The Editors’ Quote of the Day:

“Fundamental Rights are those rights that we can derive from a universal non-conflicting criteria that allows all men to exercise their maximum free will without infringing on others rights, equally claimed, nor forcing others to serve their needs. These non conflicting rights are inviolable, and superior to all forms of human government, and therefore not subject to political confirmation. This is a radically new concept to those schooled to believe that the highest form of justice comes by democratic means. It becomes clear, under the concept of “inviolable rights” that fundamental rights should never be subject to ratification, even in a constitution, though they should be recognized and referred to by it. To do so would subordinate one’s fundamental rights to the will of a majority–those who will vote for such fundamental rights, or worse yet, to deny them legal status by voting against them. ” – Joel Skousen, author of: Strategic Relocation: North American Guide to Safe Places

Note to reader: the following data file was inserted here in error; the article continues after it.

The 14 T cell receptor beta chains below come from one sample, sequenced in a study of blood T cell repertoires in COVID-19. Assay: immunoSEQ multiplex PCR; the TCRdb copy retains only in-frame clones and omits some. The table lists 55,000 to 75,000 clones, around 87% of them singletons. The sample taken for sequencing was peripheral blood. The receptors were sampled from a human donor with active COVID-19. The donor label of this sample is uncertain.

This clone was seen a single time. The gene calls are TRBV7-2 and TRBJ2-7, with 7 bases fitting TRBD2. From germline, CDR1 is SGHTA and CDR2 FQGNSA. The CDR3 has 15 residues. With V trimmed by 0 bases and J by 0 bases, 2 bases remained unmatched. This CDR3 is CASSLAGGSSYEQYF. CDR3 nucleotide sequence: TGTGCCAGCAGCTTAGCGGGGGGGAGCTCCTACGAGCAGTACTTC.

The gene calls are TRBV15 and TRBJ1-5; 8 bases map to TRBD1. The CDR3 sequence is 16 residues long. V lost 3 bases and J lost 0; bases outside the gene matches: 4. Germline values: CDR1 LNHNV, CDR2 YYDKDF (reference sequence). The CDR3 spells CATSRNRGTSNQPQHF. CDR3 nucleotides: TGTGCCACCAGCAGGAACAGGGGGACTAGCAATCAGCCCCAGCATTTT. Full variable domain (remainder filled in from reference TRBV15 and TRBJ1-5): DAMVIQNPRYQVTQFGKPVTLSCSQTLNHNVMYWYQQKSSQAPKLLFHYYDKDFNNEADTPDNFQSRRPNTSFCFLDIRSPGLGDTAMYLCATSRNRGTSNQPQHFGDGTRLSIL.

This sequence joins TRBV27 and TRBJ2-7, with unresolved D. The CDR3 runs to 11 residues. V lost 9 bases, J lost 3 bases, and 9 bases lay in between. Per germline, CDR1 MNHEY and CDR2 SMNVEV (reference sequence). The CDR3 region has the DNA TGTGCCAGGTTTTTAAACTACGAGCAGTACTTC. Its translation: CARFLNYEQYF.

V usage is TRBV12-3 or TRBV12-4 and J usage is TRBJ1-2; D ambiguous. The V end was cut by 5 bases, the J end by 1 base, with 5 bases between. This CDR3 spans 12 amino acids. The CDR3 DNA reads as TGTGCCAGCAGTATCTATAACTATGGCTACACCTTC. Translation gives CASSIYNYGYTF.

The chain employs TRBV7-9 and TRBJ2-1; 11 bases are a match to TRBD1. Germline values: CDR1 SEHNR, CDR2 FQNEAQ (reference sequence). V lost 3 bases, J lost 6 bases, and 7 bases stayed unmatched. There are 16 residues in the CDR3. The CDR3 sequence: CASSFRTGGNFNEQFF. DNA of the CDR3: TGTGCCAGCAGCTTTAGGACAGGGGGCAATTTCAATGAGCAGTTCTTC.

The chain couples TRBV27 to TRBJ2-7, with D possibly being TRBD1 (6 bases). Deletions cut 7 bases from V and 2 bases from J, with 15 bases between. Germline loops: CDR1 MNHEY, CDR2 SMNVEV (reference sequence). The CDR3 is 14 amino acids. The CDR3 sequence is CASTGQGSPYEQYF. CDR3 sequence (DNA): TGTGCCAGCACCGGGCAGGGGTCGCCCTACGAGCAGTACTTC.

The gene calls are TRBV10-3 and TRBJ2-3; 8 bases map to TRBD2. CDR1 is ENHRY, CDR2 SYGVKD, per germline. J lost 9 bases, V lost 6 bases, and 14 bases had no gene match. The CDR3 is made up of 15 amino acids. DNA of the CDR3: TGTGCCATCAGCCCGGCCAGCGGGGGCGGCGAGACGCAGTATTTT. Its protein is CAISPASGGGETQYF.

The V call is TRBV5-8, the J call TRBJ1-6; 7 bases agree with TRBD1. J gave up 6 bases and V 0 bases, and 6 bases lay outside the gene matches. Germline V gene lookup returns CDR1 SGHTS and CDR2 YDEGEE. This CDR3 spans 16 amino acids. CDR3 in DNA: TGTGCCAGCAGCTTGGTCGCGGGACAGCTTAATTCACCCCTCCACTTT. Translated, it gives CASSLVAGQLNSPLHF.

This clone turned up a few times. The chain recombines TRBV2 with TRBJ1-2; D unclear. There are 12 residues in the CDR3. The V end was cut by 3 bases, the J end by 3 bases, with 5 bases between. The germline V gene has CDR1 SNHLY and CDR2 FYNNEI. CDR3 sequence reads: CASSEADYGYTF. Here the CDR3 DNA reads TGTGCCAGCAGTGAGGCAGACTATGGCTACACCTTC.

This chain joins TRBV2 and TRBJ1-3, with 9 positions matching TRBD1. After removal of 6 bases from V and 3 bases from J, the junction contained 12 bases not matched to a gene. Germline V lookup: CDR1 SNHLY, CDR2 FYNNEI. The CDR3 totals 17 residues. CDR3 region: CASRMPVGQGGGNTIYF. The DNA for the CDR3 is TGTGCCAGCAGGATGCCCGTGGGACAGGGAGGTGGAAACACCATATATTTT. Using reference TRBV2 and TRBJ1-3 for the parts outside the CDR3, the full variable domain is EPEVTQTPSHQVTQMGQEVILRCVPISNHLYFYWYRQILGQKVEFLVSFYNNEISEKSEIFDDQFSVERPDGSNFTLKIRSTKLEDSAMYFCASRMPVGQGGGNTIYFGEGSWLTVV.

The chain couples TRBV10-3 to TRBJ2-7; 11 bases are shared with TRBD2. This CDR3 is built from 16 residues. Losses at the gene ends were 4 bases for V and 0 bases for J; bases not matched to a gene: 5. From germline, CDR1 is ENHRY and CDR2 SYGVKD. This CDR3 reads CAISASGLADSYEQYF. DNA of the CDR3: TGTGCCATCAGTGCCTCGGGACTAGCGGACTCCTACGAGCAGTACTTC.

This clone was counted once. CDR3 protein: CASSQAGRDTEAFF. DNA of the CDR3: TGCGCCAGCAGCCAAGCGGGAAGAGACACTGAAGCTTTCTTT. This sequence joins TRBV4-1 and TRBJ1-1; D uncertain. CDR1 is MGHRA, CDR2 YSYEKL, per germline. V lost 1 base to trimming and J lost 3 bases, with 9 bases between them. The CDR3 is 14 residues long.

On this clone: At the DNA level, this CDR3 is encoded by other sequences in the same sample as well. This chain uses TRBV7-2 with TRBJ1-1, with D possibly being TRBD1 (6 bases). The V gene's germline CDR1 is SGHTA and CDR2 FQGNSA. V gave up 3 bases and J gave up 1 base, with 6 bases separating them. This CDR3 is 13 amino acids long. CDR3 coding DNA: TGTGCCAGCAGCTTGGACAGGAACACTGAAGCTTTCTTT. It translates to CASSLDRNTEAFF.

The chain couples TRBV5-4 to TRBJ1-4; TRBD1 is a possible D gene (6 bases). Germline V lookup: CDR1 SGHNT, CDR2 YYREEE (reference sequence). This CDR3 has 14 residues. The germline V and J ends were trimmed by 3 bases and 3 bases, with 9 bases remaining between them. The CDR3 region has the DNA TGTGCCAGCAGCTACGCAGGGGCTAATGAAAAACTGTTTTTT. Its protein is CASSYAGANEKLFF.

One Comment

  1. The problem with this philosophy is that is is humanist to the core. It is not Christian at all. This places man as the one who determines what is good or evil (Genesis 3:4-5) and leaves the Law giving God of scripture and His moral law out of the picture. This religion has allowed for the redefinition of love and good and evil by our culture.

    Christians have embraced libertarianism because the Christian church has forgotten and / or misunderstands the difference between the ceremonial and the moral (Ten Commandments) law. Scripture teaches that the ceremonial law was done away with by the advent and sacrifice of Christ while the moral law reflects the holiness of God.

    Scripture teaches there remains three uses for the moral law in the life of a Christian:

    First, the moral law condemns mankind and teaches us our need for a savior
    Once a person comes to Jesus Christ as Savior, the moral law no longer condemns them but then has a second use as a standard for sanctification. This important and will ruin an individual, family or nation when it is rejected as a standard for morals and law. That brings us to the third use which is as a standard for good and evil by which the civil magistrate / culture judges and punishes evil. Today in America, good is now considered evil and what used to be called evil is now called good.

    We must choose who we will serve and by what standard we shall live.

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